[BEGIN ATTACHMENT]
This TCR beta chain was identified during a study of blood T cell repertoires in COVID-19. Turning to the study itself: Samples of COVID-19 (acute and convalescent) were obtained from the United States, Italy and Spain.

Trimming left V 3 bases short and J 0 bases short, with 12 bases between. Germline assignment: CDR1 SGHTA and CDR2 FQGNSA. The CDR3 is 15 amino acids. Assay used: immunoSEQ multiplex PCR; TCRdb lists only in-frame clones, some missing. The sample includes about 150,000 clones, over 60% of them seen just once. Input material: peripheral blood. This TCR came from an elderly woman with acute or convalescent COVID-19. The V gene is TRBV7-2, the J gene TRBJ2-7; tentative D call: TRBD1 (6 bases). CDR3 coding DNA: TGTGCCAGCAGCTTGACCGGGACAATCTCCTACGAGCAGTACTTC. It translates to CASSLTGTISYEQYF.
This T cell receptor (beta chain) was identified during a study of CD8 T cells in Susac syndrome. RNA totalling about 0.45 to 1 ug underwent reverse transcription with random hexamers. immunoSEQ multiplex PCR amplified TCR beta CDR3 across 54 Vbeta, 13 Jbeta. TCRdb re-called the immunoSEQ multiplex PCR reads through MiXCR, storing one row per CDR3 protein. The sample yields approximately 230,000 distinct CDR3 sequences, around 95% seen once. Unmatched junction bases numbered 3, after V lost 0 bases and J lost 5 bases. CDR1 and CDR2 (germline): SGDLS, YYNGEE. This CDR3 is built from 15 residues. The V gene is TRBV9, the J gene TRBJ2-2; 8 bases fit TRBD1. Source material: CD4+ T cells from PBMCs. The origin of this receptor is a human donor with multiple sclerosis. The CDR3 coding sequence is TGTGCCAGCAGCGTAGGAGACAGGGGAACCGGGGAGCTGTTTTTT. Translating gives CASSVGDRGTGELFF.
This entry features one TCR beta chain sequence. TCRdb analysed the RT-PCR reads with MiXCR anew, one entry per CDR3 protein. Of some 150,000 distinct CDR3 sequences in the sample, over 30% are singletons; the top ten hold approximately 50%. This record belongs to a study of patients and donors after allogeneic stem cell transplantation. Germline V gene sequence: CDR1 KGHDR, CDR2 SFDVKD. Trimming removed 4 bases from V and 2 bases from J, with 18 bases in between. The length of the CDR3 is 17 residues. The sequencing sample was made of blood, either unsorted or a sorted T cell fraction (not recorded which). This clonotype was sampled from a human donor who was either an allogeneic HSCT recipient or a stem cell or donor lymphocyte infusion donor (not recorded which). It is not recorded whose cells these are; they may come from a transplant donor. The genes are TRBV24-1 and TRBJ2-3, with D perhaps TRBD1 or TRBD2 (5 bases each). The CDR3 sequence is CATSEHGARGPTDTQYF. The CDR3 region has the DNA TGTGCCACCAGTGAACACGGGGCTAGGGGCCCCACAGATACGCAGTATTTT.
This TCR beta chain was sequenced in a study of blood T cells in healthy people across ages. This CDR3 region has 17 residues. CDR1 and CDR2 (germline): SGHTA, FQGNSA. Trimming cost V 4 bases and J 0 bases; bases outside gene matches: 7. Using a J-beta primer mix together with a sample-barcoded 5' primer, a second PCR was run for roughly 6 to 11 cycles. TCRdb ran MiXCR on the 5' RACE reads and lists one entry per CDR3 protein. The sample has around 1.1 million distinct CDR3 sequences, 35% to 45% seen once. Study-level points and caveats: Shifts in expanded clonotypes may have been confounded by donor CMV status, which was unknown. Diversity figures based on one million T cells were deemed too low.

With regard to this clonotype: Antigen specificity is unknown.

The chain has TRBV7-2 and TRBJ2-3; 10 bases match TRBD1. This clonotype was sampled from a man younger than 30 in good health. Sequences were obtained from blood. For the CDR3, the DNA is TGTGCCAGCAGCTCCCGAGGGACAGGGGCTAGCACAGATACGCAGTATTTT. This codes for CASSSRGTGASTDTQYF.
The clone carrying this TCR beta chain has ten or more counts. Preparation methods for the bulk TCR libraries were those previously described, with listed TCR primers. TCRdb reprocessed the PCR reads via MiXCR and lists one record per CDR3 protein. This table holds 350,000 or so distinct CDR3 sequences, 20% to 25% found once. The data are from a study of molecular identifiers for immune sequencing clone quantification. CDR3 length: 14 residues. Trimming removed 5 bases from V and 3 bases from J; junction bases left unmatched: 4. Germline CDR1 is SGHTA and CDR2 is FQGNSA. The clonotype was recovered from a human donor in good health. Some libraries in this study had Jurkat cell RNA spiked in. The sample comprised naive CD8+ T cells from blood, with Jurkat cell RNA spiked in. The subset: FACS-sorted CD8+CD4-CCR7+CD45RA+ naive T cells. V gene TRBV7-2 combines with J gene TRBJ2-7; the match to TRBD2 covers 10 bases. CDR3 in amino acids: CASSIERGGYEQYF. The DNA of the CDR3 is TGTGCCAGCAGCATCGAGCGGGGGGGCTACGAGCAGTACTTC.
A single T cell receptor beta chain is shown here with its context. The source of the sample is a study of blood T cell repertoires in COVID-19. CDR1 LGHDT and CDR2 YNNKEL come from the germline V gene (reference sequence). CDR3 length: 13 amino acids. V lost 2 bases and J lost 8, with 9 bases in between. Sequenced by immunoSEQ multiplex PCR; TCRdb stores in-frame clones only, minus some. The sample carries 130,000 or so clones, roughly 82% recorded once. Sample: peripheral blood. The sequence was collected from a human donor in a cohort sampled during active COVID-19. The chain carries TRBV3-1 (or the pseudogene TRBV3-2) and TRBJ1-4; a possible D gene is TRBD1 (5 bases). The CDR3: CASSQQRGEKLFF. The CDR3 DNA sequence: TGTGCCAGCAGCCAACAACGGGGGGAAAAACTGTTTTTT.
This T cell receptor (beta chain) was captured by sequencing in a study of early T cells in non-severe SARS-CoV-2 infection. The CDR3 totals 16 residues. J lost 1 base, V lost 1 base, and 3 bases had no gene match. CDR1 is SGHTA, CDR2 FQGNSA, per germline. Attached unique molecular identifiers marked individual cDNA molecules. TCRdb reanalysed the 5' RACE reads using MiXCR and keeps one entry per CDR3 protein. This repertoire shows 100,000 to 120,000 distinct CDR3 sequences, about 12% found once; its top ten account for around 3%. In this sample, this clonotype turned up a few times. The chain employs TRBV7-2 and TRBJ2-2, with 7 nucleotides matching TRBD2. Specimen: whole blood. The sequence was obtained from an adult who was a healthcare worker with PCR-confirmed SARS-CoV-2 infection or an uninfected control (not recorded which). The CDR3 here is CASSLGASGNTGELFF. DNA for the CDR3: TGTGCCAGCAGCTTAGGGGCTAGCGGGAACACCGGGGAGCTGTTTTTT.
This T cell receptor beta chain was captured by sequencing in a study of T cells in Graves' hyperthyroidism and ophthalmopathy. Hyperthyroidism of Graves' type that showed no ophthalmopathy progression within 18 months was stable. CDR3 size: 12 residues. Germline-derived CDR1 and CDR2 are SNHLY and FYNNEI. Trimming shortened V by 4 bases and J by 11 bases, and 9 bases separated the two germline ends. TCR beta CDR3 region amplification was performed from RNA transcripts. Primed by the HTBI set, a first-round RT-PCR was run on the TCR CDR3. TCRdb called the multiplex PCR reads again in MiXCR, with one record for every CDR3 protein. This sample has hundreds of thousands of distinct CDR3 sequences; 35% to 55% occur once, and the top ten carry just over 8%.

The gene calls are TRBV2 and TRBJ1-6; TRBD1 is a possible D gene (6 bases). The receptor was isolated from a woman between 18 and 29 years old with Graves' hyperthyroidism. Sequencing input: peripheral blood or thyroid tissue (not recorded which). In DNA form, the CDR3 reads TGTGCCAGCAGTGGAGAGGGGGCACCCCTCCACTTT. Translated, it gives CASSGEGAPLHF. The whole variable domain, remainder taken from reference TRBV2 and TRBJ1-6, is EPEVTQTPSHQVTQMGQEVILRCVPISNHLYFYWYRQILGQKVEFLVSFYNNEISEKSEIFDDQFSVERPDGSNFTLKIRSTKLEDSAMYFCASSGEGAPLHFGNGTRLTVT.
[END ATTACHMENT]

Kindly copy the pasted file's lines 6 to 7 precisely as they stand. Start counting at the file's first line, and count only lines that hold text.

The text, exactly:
With regard to this clonotype: Antigen specificity is unknown.

The chain has TRBV7-2 and TRBJ2-3; 10 bases match TRBD1. This clonotype was sampled from a man younger than 30 in good health. Sequences were obtained from blood. For the CDR3, the DNA is TGTGCCAGCAGCTCCCGAGGGACAGGGGCTAGCACAGATACGCAGTATTTT. This codes for CASSSRGTGASTDTQYF.